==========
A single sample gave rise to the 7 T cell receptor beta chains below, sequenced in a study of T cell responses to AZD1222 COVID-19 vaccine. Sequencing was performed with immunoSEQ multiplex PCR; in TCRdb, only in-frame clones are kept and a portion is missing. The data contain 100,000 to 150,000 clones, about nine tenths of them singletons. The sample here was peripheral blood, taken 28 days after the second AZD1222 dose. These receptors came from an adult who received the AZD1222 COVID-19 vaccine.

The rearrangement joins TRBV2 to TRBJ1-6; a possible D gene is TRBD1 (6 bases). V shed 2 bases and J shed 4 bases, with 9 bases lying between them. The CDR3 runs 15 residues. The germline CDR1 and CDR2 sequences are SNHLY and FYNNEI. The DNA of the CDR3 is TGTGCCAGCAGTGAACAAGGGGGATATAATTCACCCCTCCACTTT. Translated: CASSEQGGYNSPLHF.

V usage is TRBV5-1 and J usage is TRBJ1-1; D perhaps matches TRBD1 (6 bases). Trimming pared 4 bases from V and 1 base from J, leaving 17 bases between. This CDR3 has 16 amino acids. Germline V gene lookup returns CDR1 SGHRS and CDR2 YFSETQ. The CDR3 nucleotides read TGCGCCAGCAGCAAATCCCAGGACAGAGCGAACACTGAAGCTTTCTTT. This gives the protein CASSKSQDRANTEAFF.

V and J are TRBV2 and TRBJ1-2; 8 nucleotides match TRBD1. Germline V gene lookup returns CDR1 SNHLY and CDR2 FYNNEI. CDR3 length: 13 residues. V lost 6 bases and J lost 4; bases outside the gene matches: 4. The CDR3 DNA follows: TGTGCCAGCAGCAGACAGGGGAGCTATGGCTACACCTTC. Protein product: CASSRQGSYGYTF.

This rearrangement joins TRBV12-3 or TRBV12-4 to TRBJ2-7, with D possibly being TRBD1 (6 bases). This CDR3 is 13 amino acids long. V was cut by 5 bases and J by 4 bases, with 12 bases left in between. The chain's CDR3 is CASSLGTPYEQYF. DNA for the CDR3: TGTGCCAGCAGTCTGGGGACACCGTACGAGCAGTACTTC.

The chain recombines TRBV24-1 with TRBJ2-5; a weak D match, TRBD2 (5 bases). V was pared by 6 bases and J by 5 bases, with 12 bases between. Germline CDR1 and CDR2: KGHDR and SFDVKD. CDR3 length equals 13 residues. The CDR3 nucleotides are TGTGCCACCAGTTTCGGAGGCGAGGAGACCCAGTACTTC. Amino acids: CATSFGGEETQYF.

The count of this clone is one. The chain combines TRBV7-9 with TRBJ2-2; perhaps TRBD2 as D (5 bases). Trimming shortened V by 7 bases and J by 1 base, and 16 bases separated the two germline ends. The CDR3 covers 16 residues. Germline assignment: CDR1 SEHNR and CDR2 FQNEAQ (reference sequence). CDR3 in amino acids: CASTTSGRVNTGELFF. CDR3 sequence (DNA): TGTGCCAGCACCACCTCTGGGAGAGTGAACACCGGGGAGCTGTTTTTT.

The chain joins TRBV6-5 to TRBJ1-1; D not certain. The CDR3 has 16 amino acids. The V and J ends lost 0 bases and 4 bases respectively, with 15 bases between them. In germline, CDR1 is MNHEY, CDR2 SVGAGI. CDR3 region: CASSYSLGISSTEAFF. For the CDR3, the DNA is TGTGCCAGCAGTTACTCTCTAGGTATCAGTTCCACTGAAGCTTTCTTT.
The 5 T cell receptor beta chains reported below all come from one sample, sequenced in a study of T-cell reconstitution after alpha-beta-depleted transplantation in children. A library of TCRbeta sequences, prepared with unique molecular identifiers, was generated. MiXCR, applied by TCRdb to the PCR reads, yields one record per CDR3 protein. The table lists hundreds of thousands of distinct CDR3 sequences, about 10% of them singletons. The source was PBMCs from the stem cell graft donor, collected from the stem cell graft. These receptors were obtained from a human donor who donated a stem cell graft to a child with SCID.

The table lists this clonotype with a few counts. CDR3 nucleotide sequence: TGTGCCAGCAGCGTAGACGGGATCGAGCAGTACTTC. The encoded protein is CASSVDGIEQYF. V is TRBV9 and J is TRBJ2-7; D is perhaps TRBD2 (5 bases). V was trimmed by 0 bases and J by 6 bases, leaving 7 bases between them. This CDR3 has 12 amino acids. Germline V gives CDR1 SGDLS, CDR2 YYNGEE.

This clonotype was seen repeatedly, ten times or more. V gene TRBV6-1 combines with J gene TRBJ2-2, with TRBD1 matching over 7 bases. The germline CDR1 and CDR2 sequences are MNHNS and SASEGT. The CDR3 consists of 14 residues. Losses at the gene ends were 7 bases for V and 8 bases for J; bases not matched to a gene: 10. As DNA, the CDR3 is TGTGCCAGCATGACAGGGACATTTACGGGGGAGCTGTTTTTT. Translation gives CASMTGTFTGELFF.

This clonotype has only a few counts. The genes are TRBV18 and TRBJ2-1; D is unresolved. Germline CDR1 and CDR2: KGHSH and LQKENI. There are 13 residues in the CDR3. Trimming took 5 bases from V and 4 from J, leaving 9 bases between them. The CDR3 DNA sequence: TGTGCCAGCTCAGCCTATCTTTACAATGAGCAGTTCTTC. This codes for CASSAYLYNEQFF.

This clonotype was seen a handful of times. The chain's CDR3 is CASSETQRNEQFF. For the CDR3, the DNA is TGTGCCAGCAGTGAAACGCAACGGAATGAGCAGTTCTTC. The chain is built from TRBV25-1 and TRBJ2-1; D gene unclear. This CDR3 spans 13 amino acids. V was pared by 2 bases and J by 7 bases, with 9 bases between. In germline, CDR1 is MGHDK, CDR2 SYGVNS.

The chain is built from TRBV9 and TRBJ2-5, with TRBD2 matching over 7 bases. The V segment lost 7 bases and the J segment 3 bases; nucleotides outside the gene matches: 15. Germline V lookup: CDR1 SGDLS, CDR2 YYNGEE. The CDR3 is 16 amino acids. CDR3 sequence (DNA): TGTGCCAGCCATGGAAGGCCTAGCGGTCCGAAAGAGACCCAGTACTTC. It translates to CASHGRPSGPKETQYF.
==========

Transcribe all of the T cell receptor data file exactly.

A single sample gave rise to the 7 T cell receptor beta chains below, sequenced in a study of T cell responses to AZD1222 COVID-19 vaccine. Sequencing was performed with immunoSEQ multiplex PCR; in TCRdb, only in-frame clones are kept and a portion is missing. The data contain 100,000 to 150,000 clones, about nine tenths of them singletons. The sample here was peripheral blood, taken 28 days after the second AZD1222 dose. These receptors came from an adult who received the AZD1222 COVID-19 vaccine.

The rearrangement joins TRBV2 to TRBJ1-6; a possible D gene is TRBD1 (6 bases). V shed 2 bases and J shed 4 bases, with 9 bases lying between them. The CDR3 runs 15 residues. The germline CDR1 and CDR2 sequences are SNHLY and FYNNEI. The DNA of the CDR3 is TGTGCCAGCAGTGAACAAGGGGGATATAATTCACCCCTCCACTTT. Translated: CASSEQGGYNSPLHF.

V usage is TRBV5-1 and J usage is TRBJ1-1; D perhaps matches TRBD1 (6 bases). Trimming pared 4 bases from V and 1 base from J, leaving 17 bases between. This CDR3 has 16 amino acids. Germline V gene lookup returns CDR1 SGHRS and CDR2 YFSETQ. The CDR3 nucleotides read TGCGCCAGCAGCAAATCCCAGGACAGAGCGAACACTGAAGCTTTCTTT. This gives the protein CASSKSQDRANTEAFF.

V and J are TRBV2 and TRBJ1-2; 8 nucleotides match TRBD1. Germline V gene lookup returns CDR1 SNHLY and CDR2 FYNNEI. CDR3 length: 13 residues. V lost 6 bases and J lost 4; bases outside the gene matches: 4. The CDR3 DNA follows: TGTGCCAGCAGCAGACAGGGGAGCTATGGCTACACCTTC. Protein product: CASSRQGSYGYTF.

This rearrangement joins TRBV12-3 or TRBV12-4 to TRBJ2-7, with D possibly being TRBD1 (6 bases). This CDR3 is 13 amino acids long. V was cut by 5 bases and J by 4 bases, with 12 bases left in between. The chain's CDR3 is CASSLGTPYEQYF. DNA for the CDR3: TGTGCCAGCAGTCTGGGGACACCGTACGAGCAGTACTTC.

The chain recombines TRBV24-1 with TRBJ2-5; a weak D match, TRBD2 (5 bases). V was pared by 6 bases and J by 5 bases, with 12 bases between. Germline CDR1 and CDR2: KGHDR and SFDVKD. CDR3 length equals 13 residues. The CDR3 nucleotides are TGTGCCACCAGTTTCGGAGGCGAGGAGACCCAGTACTTC. Amino acids: CATSFGGEETQYF.

The count of this clone is one. The chain combines TRBV7-9 with TRBJ2-2; perhaps TRBD2 as D (5 bases). Trimming shortened V by 7 bases and J by 1 base, and 16 bases separated the two germline ends. The CDR3 covers 16 residues. Germline assignment: CDR1 SEHNR and CDR2 FQNEAQ (reference sequence). CDR3 in amino acids: CASTTSGRVNTGELFF. CDR3 sequence (DNA): TGTGCCAGCACCACCTCTGGGAGAGTGAACACCGGGGAGCTGTTTTTT.

The chain joins TRBV6-5 to TRBJ1-1; D not certain. The CDR3 has 16 amino acids. The V and J ends lost 0 bases and 4 bases respectively, with 15 bases between them. In germline, CDR1 is MNHEY, CDR2 SVGAGI. CDR3 region: CASSYSLGISSTEAFF. For the CDR3, the DNA is TGTGCCAGCAGTTACTCTCTAGGTATCAGTTCCACTGAAGCTTTCTTT.
The 5 T cell receptor beta chains reported below all come from one sample, sequenced in a study of T-cell reconstitution after alpha-beta-depleted transplantation in children. A library of TCRbeta sequences, prepared with unique molecular identifiers, was generated. MiXCR, applied by TCRdb to the PCR reads, yields one record per CDR3 protein. The table lists hundreds of thousands of distinct CDR3 sequences, about 10% of them singletons. The source was PBMCs from the stem cell graft donor, collected from the stem cell graft. These receptors were obtained from a human donor who donated a stem cell graft to a child with SCID.

The table lists this clonotype with a few counts. CDR3 nucleotide sequence: TGTGCCAGCAGCGTAGACGGGATCGAGCAGTACTTC. The encoded protein is CASSVDGIEQYF. V is TRBV9 and J is TRBJ2-7; D is perhaps TRBD2 (5 bases). V was trimmed by 0 bases and J by 6 bases, leaving 7 bases between them. This CDR3 has 12 amino acids. Germline V gives CDR1 SGDLS, CDR2 YYNGEE.

This clonotype was seen repeatedly, ten times or more. V gene TRBV6-1 combines with J gene TRBJ2-2, with TRBD1 matching over 7 bases. The germline CDR1 and CDR2 sequences are MNHNS and SASEGT. The CDR3 consists of 14 residues. Losses at the gene ends were 7 bases for V and 8 bases for J; bases not matched to a gene: 10. As DNA, the CDR3 is TGTGCCAGCATGACAGGGACATTTACGGGGGAGCTGTTTTTT. Translation gives CASMTGTFTGELFF.

This clonotype has only a few counts. The genes are TRBV18 and TRBJ2-1; D is unresolved. Germline CDR1 and CDR2: KGHSH and LQKENI. There are 13 residues in the CDR3. Trimming took 5 bases from V and 4 from J, leaving 9 bases between them. The CDR3 DNA sequence: TGTGCCAGCTCAGCCTATCTTTACAATGAGCAGTTCTTC. This codes for CASSAYLYNEQFF.

This clonotype was seen a handful of times. The chain's CDR3 is CASSETQRNEQFF. For the CDR3, the DNA is TGTGCCAGCAGTGAAACGCAACGGAATGAGCAGTTCTTC. The chain is built from TRBV25-1 and TRBJ2-1; D gene unclear. This CDR3 spans 13 amino acids. V was pared by 2 bases and J by 7 bases, with 9 bases between. In germline, CDR1 is MGHDK, CDR2 SYGVNS.

The chain is built from TRBV9 and TRBJ2-5, with TRBD2 matching over 7 bases. The V segment lost 7 bases and the J segment 3 bases; nucleotides outside the gene matches: 15. Germline V lookup: CDR1 SGDLS, CDR2 YYNGEE. The CDR3 is 16 amino acids. CDR3 sequence (DNA): TGTGCCAGCCATGGAAGGCCTAGCGGTCCGAAAGAGACCCAGTACTTC. It translates to CASHGRPSGPKETQYF.